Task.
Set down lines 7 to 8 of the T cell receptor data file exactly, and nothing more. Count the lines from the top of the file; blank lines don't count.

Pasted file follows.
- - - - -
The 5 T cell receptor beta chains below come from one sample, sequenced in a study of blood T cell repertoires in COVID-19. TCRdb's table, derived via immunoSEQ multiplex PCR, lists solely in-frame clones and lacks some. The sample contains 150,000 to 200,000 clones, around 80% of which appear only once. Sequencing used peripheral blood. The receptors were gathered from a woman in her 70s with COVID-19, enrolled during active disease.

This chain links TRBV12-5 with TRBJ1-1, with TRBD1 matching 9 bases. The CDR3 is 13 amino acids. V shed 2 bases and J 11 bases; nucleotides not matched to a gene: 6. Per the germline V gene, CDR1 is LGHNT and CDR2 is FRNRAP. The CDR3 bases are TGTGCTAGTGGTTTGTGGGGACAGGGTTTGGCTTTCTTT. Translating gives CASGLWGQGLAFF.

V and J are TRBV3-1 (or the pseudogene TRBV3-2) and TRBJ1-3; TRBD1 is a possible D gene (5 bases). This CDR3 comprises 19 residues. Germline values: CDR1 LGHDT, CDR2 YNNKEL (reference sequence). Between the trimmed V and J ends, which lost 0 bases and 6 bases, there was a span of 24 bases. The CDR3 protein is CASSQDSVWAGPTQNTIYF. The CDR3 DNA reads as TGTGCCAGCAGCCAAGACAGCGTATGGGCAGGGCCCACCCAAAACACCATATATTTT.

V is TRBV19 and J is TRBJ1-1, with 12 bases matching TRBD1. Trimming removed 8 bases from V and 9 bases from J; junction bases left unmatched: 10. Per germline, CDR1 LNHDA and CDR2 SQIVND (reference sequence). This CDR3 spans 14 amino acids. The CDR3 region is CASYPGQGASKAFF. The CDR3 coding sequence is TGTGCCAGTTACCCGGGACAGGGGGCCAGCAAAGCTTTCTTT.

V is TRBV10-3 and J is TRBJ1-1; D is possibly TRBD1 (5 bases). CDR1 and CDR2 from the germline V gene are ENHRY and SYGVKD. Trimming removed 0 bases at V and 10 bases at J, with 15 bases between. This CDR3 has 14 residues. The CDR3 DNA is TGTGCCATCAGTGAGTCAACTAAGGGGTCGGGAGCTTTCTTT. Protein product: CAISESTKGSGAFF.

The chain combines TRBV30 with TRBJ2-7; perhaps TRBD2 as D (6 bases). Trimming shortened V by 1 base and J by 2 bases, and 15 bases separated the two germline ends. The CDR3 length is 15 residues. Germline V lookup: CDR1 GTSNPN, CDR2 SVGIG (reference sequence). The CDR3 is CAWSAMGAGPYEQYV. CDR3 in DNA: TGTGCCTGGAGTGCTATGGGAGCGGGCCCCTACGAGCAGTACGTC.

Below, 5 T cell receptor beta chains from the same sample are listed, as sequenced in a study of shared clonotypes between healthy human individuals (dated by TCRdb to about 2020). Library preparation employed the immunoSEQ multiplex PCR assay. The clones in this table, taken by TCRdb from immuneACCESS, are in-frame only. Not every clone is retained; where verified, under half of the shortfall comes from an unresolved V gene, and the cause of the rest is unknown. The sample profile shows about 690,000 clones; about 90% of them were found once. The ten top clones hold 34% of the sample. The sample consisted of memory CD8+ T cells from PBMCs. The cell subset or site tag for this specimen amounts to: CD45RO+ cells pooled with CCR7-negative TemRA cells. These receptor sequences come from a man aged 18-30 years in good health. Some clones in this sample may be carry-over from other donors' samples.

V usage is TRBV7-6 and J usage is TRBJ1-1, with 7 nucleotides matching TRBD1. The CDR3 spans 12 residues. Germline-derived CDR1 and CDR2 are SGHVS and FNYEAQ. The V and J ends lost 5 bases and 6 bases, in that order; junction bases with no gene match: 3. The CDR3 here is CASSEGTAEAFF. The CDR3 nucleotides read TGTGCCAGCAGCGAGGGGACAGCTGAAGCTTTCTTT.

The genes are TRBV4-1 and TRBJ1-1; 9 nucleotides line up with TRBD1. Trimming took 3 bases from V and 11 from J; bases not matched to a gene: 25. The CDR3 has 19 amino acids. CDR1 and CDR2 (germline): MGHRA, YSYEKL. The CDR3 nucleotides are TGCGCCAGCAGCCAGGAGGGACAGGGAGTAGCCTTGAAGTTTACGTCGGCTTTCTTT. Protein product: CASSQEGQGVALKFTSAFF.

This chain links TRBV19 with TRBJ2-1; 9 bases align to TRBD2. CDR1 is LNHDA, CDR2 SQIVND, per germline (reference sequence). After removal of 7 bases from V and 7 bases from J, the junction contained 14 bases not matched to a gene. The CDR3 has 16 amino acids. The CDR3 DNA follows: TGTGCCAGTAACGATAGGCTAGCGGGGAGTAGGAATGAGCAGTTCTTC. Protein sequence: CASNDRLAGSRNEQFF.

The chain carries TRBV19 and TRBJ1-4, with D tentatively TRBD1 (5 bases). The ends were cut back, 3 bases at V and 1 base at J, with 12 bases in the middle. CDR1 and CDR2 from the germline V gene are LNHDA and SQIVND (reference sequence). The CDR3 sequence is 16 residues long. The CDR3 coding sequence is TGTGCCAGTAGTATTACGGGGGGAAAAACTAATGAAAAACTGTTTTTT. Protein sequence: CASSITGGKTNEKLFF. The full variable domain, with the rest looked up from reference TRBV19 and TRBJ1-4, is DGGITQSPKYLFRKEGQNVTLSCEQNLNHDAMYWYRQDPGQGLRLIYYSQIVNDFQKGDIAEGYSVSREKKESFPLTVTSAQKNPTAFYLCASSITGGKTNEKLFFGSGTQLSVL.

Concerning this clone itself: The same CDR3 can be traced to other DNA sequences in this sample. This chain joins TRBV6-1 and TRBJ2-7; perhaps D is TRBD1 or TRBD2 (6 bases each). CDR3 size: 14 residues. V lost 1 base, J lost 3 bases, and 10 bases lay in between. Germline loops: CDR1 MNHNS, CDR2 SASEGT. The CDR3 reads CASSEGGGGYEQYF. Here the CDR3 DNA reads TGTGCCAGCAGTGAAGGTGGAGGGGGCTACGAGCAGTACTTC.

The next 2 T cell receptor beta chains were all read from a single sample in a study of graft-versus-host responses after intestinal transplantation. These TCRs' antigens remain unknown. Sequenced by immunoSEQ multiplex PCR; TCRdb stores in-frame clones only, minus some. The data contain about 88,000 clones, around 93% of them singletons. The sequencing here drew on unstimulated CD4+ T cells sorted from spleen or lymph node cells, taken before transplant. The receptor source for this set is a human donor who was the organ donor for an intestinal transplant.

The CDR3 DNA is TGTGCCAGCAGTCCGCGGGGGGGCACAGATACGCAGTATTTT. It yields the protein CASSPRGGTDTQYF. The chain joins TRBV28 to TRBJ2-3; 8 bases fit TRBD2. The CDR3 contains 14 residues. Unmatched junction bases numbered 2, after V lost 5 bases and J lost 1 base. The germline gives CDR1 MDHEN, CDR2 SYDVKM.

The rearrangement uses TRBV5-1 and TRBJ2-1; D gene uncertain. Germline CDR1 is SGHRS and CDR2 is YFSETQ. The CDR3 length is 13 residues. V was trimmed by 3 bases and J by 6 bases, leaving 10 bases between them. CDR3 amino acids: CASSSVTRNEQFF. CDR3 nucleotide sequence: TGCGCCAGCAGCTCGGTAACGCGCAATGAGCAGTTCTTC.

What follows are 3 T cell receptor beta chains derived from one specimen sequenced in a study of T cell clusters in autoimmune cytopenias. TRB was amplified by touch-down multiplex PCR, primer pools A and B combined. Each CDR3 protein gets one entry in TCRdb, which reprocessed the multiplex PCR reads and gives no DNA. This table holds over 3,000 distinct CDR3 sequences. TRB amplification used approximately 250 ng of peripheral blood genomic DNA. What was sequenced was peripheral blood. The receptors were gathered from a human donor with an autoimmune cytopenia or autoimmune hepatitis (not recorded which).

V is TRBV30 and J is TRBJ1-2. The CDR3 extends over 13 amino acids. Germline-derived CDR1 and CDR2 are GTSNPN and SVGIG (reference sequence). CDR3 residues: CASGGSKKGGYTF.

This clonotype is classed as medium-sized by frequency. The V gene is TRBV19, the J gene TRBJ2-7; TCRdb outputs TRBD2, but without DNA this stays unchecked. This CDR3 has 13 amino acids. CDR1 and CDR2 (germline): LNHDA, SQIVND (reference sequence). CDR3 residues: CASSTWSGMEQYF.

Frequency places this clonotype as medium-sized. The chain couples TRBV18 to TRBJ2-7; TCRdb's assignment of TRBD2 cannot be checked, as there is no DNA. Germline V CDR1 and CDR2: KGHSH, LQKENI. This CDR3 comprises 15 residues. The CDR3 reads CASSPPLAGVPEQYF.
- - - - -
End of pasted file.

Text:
Below, 5 T cell receptor beta chains from the same sample are listed, as sequenced in a study of shared clonotypes between healthy human individuals (dated by TCRdb to about 2020). Library preparation employed the immunoSEQ multiplex PCR assay. The clones in this table, taken by TCRdb from immuneACCESS, are in-frame only. Not every clone is retained; where verified, under half of the shortfall comes from an unresolved V gene, and the cause of the rest is unknown. The sample profile shows about 690,000 clones; about 90% of them were found once. The ten top clones hold 34% of the sample. The sample consisted of memory CD8+ T cells from PBMCs. The cell subset or site tag for this specimen amounts to: CD45RO+ cells pooled with CCR7-negative TemRA cells. These receptor sequences come from a man aged 18-30 years in good health. Some clones in this sample may be carry-over from other donors' samples.

V usage is TRBV7-6 and J usage is TRBJ1-1, with 7 nucleotides matching TRBD1. The CDR3 spans 12 residues. Germline-derived CDR1 and CDR2 are SGHVS and FNYEAQ. The V and J ends lost 5 bases and 6 bases, in that order; junction bases with no gene match: 3. The CDR3 here is CASSEGTAEAFF. The CDR3 nucleotides read TGTGCCAGCAGCGAGGGGACAGCTGAAGCTTTCTTT.